Organizational Change to Transfer Knowledge and Improve Quality and Outcomes of Care for Patients with Severe Mental Illness: A Systematic Overview of Reviews

By Franx, Gerdien; Kroon, Hans et al. | Canadian Journal of Psychiatry, May 2008 | Go to article overview

Organizational Change to Transfer Knowledge and Improve Quality and Outcomes of Care for Patients with Severe Mental Illness: A Systematic Overview of Reviews


Franx, Gerdien, Kroon, Hans, Grimshaw, Jeremy, Drake, Robert, Grol, Richard, Wensing, Michel, Canadian Journal of Psychiatry


Objective: To provide a comprehensive overview of the research on organizational changes aimed at improving health care for patients with severe mental illness and to learn lessons for mental health practice from the results.

Method: We searched for systematic literature reviews published in English during 2000 to 2007 in PubMed, PsycINFO, CINAHL, EMBASE, and the Cochrane Central Register of Systematic Reviews. Three reviewers independently selected and assessed the studies' quality. Studies involving changes of who delivers health care, how care is organized, or where care is delivered were included. We categorized the studies using an existing taxonomy of 6 broad categories of strategies for organizational change.

Results: A total of 21 reviews were included. Among these, 17 had reasonably good methodological quality. Almost all reviews included or intended to include randomized controlled trials (RCTs), 6 reviews did not identify studies that met eligibility criteria. Multidisciplinary teams and integrated care models had been reviewed most frequently (a total of 15 reviews). In most studies, these types of changes showed better outcomes in terms of symptom severity, functioning, employment, and housing, compared with conventional services. Different results were found on cost savings. Other types of organizational changes, such as changing professional roles or introducing quality management or knowledge management, were much less frequently reviewed. Very few reviews looked at effects of organizational changes on professional performance.

Conclusions: There is a fairly large body of evidence of the positive impact of multidisciplinary teams and integrated care changes on symptom severity, functioning, employment, and housing of people with severe mental illness, compared with conventional services. Other strategies, such as changes in professional roles, quality or knowledge management, have either not been the subject of systematic reviews or have not been evaluated in RCTs. There is still a lack of insight in the so-called black box of change processes and the impact of change on professional performance.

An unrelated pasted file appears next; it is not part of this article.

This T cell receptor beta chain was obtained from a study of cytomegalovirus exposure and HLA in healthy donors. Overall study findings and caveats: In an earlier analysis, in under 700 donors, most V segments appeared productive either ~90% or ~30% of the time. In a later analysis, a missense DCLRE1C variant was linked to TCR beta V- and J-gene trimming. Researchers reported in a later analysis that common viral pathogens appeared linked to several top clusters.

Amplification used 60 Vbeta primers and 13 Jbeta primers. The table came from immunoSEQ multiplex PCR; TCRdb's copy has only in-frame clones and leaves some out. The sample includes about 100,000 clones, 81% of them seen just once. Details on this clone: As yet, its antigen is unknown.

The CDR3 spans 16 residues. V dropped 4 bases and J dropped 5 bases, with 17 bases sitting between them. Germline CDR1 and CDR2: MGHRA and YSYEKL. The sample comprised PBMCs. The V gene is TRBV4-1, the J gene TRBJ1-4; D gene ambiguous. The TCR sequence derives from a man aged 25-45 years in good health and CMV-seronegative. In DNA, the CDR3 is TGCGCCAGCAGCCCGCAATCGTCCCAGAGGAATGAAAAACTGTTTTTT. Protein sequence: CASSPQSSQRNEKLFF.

Can J Psychiatry 2008;53(5):294-305

Clinical Implications

* Multidisciplinary teams and integrated care services can improve the quality of care and should be promoted in the severe mental health care setting.

* The lack of insight into processes of change and effects of implementation projects on professional and organizational performance can hinder practitioners and managers who want to improve care for people with chronic mental illness.

* Popular and costly organizational changes used in daily practice, such as quality management or routine outcome measurement and the introduction of computer systems, have not been studied by systematic reviews.

Limitations

* Our review assessed only recent systematic reviews.

* Single studies were excluded, although many exist.

* Reviews mainly focused on RCTs, although implementation studies of less rigorous quality exist.

Key Words: organizational change, implementation, severe mental illness

Abbreviations used in this article

ACT Assertive Community Treatment

CI confidence interval

CMHT community mental health team

FEP first episode psychosis

NNT number needed to treat

OR odds ratio

PSI percentage of studies with improvements

RCT randomized contolled trial

RR relative risk

WMD weighted mean difference

The challenges posed by chronic illnesses are especially pertinent to mental health care, as the prevalence and costs of chronic mental illness are growing and a clear perspective on their management is lacking.1 Chronic mental illness includes schizophrenia and related disorders, bipolar disorder, and depression with psychotic features. Schizophrenia is the most frequently diagnosed disorder among patients with severe mental illness, affecting 1% of the Canadian population. …

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